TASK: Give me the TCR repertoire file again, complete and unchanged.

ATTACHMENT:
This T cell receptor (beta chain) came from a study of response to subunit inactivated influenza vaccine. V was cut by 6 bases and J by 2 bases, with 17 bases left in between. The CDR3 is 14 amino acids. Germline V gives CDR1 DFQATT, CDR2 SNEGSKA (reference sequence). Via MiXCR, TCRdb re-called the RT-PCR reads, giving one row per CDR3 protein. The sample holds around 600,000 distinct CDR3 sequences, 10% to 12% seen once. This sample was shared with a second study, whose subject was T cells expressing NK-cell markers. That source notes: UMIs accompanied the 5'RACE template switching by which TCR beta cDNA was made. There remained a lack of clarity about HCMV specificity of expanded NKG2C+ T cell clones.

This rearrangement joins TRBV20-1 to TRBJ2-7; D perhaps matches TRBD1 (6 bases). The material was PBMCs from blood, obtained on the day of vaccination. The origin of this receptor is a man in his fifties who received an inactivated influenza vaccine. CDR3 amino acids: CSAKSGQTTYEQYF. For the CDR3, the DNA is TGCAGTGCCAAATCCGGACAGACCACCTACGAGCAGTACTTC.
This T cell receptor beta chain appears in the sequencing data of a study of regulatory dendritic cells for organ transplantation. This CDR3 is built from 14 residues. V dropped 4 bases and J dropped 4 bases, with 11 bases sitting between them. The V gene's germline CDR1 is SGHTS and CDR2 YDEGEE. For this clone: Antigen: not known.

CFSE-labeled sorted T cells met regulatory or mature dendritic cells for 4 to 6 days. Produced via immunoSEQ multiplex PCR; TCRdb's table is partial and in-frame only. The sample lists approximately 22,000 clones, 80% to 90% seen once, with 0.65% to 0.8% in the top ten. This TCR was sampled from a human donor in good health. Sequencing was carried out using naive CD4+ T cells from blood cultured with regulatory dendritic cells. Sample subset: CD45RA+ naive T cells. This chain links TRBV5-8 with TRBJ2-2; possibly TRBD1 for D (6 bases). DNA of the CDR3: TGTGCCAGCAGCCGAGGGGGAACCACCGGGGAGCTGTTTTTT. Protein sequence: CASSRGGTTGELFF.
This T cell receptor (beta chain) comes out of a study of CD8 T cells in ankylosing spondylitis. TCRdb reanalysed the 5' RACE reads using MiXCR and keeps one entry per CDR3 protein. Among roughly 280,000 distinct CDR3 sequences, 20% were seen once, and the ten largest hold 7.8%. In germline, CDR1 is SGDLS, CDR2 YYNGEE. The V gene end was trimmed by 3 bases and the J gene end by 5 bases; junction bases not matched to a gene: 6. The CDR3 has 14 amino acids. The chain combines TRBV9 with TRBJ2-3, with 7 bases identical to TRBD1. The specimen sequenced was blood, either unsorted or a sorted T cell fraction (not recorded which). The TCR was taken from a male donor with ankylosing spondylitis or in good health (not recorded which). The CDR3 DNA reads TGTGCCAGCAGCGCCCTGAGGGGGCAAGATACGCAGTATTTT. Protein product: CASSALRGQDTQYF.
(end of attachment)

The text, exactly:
This T cell receptor (beta chain) came from a study of response to subunit inactivated influenza vaccine. V was cut by 6 bases and J by 2 bases, with 17 bases left in between. The CDR3 is 14 amino acids. Germline V gives CDR1 DFQATT, CDR2 SNEGSKA (reference sequence). Via MiXCR, TCRdb re-called the RT-PCR reads, giving one row per CDR3 protein. The sample holds around 600,000 distinct CDR3 sequences, 10% to 12% seen once. This sample was shared with a second study, whose subject was T cells expressing NK-cell markers. That source notes: UMIs accompanied the 5'RACE template switching by which TCR beta cDNA was made. There remained a lack of clarity about HCMV specificity of expanded NKG2C+ T cell clones.

This rearrangement joins TRBV20-1 to TRBJ2-7; D perhaps matches TRBD1 (6 bases). The material was PBMCs from blood, obtained on the day of vaccination. The origin of this receptor is a man in his fifties who received an inactivated influenza vaccine. CDR3 amino acids: CSAKSGQTTYEQYF. For the CDR3, the DNA is TGCAGTGCCAAATCCGGACAGACCACCTACGAGCAGTACTTC.
This T cell receptor beta chain appears in the sequencing data of a study of regulatory dendritic cells for organ transplantation. This CDR3 is built from 14 residues. V dropped 4 bases and J dropped 4 bases, with 11 bases sitting between them. The V gene's germline CDR1 is SGHTS and CDR2 YDEGEE. For this clone: Antigen: not known.

CFSE-labeled sorted T cells met regulatory or mature dendritic cells for 4 to 6 days. Produced via immunoSEQ multiplex PCR; TCRdb's table is partial and in-frame only. The sample lists approximately 22,000 clones, 80% to 90% seen once, with 0.65% to 0.8% in the top ten. This TCR was sampled from a human donor in good health. Sequencing was carried out using naive CD4+ T cells from blood cultured with regulatory dendritic cells. Sample subset: CD45RA+ naive T cells. This chain links TRBV5-8 with TRBJ2-2; possibly TRBD1 for D (6 bases). DNA of the CDR3: TGTGCCAGCAGCCGAGGGGGAACCACCGGGGAGCTGTTTTTT. Protein sequence: CASSRGGTTGELFF.
This T cell receptor (beta chain) comes out of a study of CD8 T cells in ankylosing spondylitis. TCRdb reanalysed the 5' RACE reads using MiXCR and keeps one entry per CDR3 protein. Among roughly 280,000 distinct CDR3 sequences, 20% were seen once, and the ten largest hold 7.8%. In germline, CDR1 is SGDLS, CDR2 YYNGEE. The V gene end was trimmed by 3 bases and the J gene end by 5 bases; junction bases not matched to a gene: 6. The CDR3 has 14 amino acids. The chain combines TRBV9 with TRBJ2-3, with 7 bases identical to TRBD1. The specimen sequenced was blood, either unsorted or a sorted T cell fraction (not recorded which). The TCR was taken from a male donor with ankylosing spondylitis or in good health (not recorded which). The CDR3 DNA reads TGTGCCAGCAGCGCCCTGAGGGGGCAAGATACGCAGTATTTT. Protein product: CASSALRGQDTQYF.